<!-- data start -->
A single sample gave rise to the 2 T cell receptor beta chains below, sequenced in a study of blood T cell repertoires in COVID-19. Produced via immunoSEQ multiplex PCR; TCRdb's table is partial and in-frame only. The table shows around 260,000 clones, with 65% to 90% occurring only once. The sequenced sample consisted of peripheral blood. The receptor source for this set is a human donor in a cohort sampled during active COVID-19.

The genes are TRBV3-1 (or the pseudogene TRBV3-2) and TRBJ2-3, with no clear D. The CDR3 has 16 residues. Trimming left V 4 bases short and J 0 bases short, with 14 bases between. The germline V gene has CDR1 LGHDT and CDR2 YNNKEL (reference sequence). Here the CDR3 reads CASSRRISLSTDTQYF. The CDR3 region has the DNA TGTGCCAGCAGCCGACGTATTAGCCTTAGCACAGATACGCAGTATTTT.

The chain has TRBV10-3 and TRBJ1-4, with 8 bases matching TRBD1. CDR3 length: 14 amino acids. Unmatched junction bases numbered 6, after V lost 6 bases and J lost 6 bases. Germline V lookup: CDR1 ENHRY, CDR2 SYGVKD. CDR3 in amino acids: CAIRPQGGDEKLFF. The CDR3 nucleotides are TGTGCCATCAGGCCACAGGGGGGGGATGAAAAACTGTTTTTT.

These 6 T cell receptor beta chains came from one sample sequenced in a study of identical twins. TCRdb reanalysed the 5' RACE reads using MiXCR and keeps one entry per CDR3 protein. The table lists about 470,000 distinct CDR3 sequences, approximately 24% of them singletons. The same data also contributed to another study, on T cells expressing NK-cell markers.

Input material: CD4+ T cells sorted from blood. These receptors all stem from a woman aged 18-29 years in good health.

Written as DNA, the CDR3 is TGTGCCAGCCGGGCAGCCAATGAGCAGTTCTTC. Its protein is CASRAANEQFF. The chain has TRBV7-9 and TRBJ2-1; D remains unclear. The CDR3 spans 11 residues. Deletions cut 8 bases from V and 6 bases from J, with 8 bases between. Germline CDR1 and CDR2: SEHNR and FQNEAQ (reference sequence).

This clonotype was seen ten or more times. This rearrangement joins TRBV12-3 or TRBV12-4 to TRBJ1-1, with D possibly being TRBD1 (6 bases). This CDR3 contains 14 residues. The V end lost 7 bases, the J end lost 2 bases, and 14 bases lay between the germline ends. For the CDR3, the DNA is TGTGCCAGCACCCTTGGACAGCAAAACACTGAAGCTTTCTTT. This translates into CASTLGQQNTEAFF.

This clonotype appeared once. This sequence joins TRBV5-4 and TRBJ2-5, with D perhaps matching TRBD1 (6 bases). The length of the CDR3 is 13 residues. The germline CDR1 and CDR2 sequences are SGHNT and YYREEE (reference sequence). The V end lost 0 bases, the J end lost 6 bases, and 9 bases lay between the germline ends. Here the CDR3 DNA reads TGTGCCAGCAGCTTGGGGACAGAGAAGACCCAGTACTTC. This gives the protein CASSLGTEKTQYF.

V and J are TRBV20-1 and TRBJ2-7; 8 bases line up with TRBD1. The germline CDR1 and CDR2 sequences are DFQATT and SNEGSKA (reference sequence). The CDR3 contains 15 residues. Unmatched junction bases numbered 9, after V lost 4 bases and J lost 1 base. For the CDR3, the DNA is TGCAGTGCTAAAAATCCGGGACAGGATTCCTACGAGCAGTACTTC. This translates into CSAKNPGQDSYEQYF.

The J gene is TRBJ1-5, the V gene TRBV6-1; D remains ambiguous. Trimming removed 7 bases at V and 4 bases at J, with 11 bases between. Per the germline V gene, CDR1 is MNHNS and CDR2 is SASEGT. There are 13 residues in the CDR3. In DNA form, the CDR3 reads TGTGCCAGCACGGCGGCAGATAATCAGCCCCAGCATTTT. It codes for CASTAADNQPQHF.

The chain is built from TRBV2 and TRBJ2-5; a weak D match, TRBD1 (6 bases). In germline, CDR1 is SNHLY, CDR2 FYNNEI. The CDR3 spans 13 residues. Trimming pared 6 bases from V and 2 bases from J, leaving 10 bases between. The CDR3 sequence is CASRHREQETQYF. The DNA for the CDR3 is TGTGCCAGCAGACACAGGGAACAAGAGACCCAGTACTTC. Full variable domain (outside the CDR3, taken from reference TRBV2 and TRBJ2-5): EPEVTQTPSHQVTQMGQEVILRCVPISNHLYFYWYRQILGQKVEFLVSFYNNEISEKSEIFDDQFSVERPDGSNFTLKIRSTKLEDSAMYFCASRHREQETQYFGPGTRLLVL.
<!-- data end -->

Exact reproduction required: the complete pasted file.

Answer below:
A single sample gave rise to the 2 T cell receptor beta chains below, sequenced in a study of blood T cell repertoires in COVID-19. Produced via immunoSEQ multiplex PCR; TCRdb's table is partial and in-frame only. The table shows around 260,000 clones, with 65% to 90% occurring only once. The sequenced sample consisted of peripheral blood. The receptor source for this set is a human donor in a cohort sampled during active COVID-19.

The genes are TRBV3-1 (or the pseudogene TRBV3-2) and TRBJ2-3, with no clear D. The CDR3 has 16 residues. Trimming left V 4 bases short and J 0 bases short, with 14 bases between. The germline V gene has CDR1 LGHDT and CDR2 YNNKEL (reference sequence). Here the CDR3 reads CASSRRISLSTDTQYF. The CDR3 region has the DNA TGTGCCAGCAGCCGACGTATTAGCCTTAGCACAGATACGCAGTATTTT.

The chain has TRBV10-3 and TRBJ1-4, with 8 bases matching TRBD1. CDR3 length: 14 amino acids. Unmatched junction bases numbered 6, after V lost 6 bases and J lost 6 bases. Germline V lookup: CDR1 ENHRY, CDR2 SYGVKD. CDR3 in amino acids: CAIRPQGGDEKLFF. The CDR3 nucleotides are TGTGCCATCAGGCCACAGGGGGGGGATGAAAAACTGTTTTTT.

These 6 T cell receptor beta chains came from one sample sequenced in a study of identical twins. TCRdb reanalysed the 5' RACE reads using MiXCR and keeps one entry per CDR3 protein. The table lists about 470,000 distinct CDR3 sequences, approximately 24% of them singletons. The same data also contributed to another study, on T cells expressing NK-cell markers.

Input material: CD4+ T cells sorted from blood. These receptors all stem from a woman aged 18-29 years in good health.

Written as DNA, the CDR3 is TGTGCCAGCCGGGCAGCCAATGAGCAGTTCTTC. Its protein is CASRAANEQFF. The chain has TRBV7-9 and TRBJ2-1; D remains unclear. The CDR3 spans 11 residues. Deletions cut 8 bases from V and 6 bases from J, with 8 bases between. Germline CDR1 and CDR2: SEHNR and FQNEAQ (reference sequence).

This clonotype was seen ten or more times. This rearrangement joins TRBV12-3 or TRBV12-4 to TRBJ1-1, with D possibly being TRBD1 (6 bases). This CDR3 contains 14 residues. The V end lost 7 bases, the J end lost 2 bases, and 14 bases lay between the germline ends. For the CDR3, the DNA is TGTGCCAGCACCCTTGGACAGCAAAACACTGAAGCTTTCTTT. This translates into CASTLGQQNTEAFF.

This clonotype appeared once. This sequence joins TRBV5-4 and TRBJ2-5, with D perhaps matching TRBD1 (6 bases). The length of the CDR3 is 13 residues. The germline CDR1 and CDR2 sequences are SGHNT and YYREEE (reference sequence). The V end lost 0 bases, the J end lost 6 bases, and 9 bases lay between the germline ends. Here the CDR3 DNA reads TGTGCCAGCAGCTTGGGGACAGAGAAGACCCAGTACTTC. This gives the protein CASSLGTEKTQYF.

V and J are TRBV20-1 and TRBJ2-7; 8 bases line up with TRBD1. The germline CDR1 and CDR2 sequences are DFQATT and SNEGSKA (reference sequence). The CDR3 contains 15 residues. Unmatched junction bases numbered 9, after V lost 4 bases and J lost 1 base. For the CDR3, the DNA is TGCAGTGCTAAAAATCCGGGACAGGATTCCTACGAGCAGTACTTC. This translates into CSAKNPGQDSYEQYF.

The J gene is TRBJ1-5, the V gene TRBV6-1; D remains ambiguous. Trimming removed 7 bases at V and 4 bases at J, with 11 bases between. Per the germline V gene, CDR1 is MNHNS and CDR2 is SASEGT. There are 13 residues in the CDR3. In DNA form, the CDR3 reads TGTGCCAGCACGGCGGCAGATAATCAGCCCCAGCATTTT. It codes for CASTAADNQPQHF.

The chain is built from TRBV2 and TRBJ2-5; a weak D match, TRBD1 (6 bases). In germline, CDR1 is SNHLY, CDR2 FYNNEI. The CDR3 spans 13 residues. Trimming pared 6 bases from V and 2 bases from J, leaving 10 bases between. The CDR3 sequence is CASRHREQETQYF. The DNA for the CDR3 is TGTGCCAGCAGACACAGGGAACAAGAGACCCAGTACTTC. Full variable domain (outside the CDR3, taken from reference TRBV2 and TRBJ2-5): EPEVTQTPSHQVTQMGQEVILRCVPISNHLYFYWYRQILGQKVEFLVSFYNNEISEKSEIFDDQFSVERPDGSNFTLKIRSTKLEDSAMYFCASRHREQETQYFGPGTRLLVL.